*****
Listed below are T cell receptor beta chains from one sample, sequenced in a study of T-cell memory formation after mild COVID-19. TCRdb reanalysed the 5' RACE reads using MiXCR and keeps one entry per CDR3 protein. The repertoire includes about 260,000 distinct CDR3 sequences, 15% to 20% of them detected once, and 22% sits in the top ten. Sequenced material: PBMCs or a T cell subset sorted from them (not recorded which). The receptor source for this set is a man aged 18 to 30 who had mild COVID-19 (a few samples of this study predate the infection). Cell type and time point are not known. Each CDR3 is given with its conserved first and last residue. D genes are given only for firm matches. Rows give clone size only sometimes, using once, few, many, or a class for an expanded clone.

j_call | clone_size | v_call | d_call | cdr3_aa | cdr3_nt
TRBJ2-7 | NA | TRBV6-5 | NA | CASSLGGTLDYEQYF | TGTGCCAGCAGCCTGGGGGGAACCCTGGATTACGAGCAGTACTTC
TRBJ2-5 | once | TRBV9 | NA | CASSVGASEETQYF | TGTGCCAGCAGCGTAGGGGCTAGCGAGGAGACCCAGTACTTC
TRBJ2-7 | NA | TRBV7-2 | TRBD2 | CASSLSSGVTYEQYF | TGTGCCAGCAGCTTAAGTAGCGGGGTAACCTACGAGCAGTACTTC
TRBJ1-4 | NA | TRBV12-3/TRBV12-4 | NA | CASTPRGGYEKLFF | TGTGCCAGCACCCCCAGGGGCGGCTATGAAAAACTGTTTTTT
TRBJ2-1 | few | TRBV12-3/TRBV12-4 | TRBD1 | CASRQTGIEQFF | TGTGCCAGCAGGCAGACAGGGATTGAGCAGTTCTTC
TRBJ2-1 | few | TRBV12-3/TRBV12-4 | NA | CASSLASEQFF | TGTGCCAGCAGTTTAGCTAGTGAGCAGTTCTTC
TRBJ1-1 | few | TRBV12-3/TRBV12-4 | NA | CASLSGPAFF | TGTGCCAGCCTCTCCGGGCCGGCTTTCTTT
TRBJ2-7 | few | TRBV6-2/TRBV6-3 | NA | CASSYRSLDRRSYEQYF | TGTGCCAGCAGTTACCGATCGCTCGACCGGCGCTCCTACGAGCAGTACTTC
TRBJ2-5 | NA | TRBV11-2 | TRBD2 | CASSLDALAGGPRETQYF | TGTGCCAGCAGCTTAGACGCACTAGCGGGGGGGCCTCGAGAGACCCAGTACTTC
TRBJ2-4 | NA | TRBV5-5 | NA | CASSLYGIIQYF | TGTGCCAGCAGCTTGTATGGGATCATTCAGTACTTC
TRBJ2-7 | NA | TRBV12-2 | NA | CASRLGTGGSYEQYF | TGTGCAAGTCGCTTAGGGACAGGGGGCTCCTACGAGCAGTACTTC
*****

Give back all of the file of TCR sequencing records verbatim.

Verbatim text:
Listed below are T cell receptor beta chains from one sample, sequenced in a study of T-cell memory formation after mild COVID-19. TCRdb reanalysed the 5' RACE reads using MiXCR and keeps one entry per CDR3 protein. The repertoire includes about 260,000 distinct CDR3 sequences, 15% to 20% of them detected once, and 22% sits in the top ten. Sequenced material: PBMCs or a T cell subset sorted from them (not recorded which). The receptor source for this set is a man aged 18 to 30 who had mild COVID-19 (a few samples of this study predate the infection). Cell type and time point are not known. Each CDR3 is given with its conserved first and last residue. D genes are given only for firm matches. Rows give clone size only sometimes, using once, few, many, or a class for an expanded clone.

j_call | clone_size | v_call | d_call | cdr3_aa | cdr3_nt
TRBJ2-7 | NA | TRBV6-5 | NA | CASSLGGTLDYEQYF | TGTGCCAGCAGCCTGGGGGGAACCCTGGATTACGAGCAGTACTTC
TRBJ2-5 | once | TRBV9 | NA | CASSVGASEETQYF | TGTGCCAGCAGCGTAGGGGCTAGCGAGGAGACCCAGTACTTC
TRBJ2-7 | NA | TRBV7-2 | TRBD2 | CASSLSSGVTYEQYF | TGTGCCAGCAGCTTAAGTAGCGGGGTAACCTACGAGCAGTACTTC
TRBJ1-4 | NA | TRBV12-3/TRBV12-4 | NA | CASTPRGGYEKLFF | TGTGCCAGCACCCCCAGGGGCGGCTATGAAAAACTGTTTTTT
TRBJ2-1 | few | TRBV12-3/TRBV12-4 | TRBD1 | CASRQTGIEQFF | TGTGCCAGCAGGCAGACAGGGATTGAGCAGTTCTTC
TRBJ2-1 | few | TRBV12-3/TRBV12-4 | NA | CASSLASEQFF | TGTGCCAGCAGTTTAGCTAGTGAGCAGTTCTTC
TRBJ1-1 | few | TRBV12-3/TRBV12-4 | NA | CASLSGPAFF | TGTGCCAGCCTCTCCGGGCCGGCTTTCTTT
TRBJ2-7 | few | TRBV6-2/TRBV6-3 | NA | CASSYRSLDRRSYEQYF | TGTGCCAGCAGTTACCGATCGCTCGACCGGCGCTCCTACGAGCAGTACTTC
TRBJ2-5 | NA | TRBV11-2 | TRBD2 | CASSLDALAGGPRETQYF | TGTGCCAGCAGCTTAGACGCACTAGCGGGGGGGCCTCGAGAGACCCAGTACTTC
TRBJ2-4 | NA | TRBV5-5 | NA | CASSLYGIIQYF | TGTGCCAGCAGCTTGTATGGGATCATTCAGTACTTC
TRBJ2-7 | NA | TRBV12-2 | NA | CASRLGTGGSYEQYF | TGTGCAAGTCGCTTAGGGACAGGGGGCTCCTACGAGCAGTACTTC